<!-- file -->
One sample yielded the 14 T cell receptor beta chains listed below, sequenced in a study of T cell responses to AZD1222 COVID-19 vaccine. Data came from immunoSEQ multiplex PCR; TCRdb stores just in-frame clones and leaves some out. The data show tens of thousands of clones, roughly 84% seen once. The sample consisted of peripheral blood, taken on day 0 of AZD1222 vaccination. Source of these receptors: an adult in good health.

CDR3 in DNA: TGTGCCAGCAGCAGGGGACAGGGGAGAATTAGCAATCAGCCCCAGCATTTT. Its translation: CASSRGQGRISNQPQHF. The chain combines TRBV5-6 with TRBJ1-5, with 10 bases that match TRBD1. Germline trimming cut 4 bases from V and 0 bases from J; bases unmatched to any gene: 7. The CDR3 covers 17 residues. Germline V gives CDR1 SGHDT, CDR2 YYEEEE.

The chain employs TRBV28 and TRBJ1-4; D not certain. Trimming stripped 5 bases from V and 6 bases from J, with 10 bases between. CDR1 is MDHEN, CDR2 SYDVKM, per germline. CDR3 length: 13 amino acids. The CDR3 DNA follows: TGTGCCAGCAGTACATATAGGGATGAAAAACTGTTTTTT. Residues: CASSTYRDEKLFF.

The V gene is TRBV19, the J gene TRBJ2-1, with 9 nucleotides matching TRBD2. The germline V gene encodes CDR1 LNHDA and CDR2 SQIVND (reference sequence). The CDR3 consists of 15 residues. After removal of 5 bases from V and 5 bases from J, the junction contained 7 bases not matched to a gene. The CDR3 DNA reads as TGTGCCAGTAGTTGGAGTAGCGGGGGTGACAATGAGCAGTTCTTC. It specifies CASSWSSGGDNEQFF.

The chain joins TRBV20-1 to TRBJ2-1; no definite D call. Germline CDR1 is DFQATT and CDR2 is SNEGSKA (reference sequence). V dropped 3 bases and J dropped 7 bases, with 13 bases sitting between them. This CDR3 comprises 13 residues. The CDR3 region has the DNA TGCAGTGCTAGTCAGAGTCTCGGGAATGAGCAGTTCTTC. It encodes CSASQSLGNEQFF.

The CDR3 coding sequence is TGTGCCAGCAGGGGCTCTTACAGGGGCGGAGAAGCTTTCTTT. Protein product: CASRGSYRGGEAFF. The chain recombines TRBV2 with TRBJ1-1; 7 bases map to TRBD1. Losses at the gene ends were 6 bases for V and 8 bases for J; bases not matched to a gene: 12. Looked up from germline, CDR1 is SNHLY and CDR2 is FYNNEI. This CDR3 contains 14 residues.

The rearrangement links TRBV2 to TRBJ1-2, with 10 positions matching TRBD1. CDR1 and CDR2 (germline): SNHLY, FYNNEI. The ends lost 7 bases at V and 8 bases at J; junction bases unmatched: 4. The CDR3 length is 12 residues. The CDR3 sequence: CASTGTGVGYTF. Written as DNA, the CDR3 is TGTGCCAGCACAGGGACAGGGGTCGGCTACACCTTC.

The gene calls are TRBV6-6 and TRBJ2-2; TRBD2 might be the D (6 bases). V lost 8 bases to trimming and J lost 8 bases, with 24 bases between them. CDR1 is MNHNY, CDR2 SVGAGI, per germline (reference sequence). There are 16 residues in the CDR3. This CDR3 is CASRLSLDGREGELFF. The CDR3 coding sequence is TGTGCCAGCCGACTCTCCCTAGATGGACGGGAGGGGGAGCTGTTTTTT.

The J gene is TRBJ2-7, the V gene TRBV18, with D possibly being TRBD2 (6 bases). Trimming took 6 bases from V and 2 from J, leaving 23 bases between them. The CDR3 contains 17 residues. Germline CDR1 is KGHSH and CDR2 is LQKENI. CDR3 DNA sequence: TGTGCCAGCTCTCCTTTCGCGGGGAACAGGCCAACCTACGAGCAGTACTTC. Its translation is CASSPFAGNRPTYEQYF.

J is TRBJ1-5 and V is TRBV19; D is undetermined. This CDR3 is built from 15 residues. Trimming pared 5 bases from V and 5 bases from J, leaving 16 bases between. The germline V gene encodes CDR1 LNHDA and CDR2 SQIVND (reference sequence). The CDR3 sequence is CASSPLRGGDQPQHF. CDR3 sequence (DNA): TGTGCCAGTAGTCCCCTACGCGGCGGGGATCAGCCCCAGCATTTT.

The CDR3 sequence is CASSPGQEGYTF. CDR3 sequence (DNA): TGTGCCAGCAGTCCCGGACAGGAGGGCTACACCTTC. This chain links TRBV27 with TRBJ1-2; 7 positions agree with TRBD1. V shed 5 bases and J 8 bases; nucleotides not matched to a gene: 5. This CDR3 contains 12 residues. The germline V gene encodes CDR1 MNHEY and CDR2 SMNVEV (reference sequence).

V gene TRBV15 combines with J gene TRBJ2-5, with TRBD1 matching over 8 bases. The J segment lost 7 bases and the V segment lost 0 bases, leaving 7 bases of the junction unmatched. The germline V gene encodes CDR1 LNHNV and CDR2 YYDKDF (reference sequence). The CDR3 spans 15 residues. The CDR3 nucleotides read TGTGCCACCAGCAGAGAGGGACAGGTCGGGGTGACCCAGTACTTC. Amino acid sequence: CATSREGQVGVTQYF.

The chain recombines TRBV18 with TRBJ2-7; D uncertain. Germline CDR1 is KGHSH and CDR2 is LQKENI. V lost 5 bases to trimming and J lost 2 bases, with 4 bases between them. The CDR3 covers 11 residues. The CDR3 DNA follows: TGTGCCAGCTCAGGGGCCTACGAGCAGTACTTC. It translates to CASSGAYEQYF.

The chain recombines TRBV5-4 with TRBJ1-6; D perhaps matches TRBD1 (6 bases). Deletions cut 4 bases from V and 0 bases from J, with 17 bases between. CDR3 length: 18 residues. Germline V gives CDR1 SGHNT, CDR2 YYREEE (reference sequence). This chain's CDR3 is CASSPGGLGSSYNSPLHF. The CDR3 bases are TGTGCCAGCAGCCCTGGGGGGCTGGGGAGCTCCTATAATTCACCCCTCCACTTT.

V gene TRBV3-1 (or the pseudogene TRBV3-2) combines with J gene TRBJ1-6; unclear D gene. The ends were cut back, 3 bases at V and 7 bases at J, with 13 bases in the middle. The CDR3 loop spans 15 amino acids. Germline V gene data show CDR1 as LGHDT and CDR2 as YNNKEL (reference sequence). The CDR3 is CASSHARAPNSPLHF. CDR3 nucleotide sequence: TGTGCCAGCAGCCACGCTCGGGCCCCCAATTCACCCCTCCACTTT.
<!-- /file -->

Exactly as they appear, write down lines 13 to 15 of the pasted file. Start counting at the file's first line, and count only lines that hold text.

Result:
The chain recombines TRBV18 with TRBJ2-7; D uncertain. Germline CDR1 is KGHSH and CDR2 is LQKENI. V lost 5 bases to trimming and J lost 2 bases, with 4 bases between them. The CDR3 covers 11 residues. The CDR3 DNA follows: TGTGCCAGCTCAGGGGCCTACGAGCAGTACTTC. It translates to CASSGAYEQYF.

The chain recombines TRBV5-4 with TRBJ1-6; D perhaps matches TRBD1 (6 bases). Deletions cut 4 bases from V and 0 bases from J, with 17 bases between. CDR3 length: 18 residues. Germline V gives CDR1 SGHNT, CDR2 YYREEE (reference sequence). This chain's CDR3 is CASSPGGLGSSYNSPLHF. The CDR3 bases are TGTGCCAGCAGCCCTGGGGGGCTGGGGAGCTCCTATAATTCACCCCTCCACTTT.

V gene TRBV3-1 (or the pseudogene TRBV3-2) combines with J gene TRBJ1-6; unclear D gene. The ends were cut back, 3 bases at V and 7 bases at J, with 13 bases in the middle. The CDR3 loop spans 15 amino acids. Germline V gene data show CDR1 as LGHDT and CDR2 as YNNKEL (reference sequence). The CDR3 is CASSHARAPNSPLHF. CDR3 nucleotide sequence: TGTGCCAGCAGCCACGCTCGGGCCCCCAATTCACCCCTCCACTTT.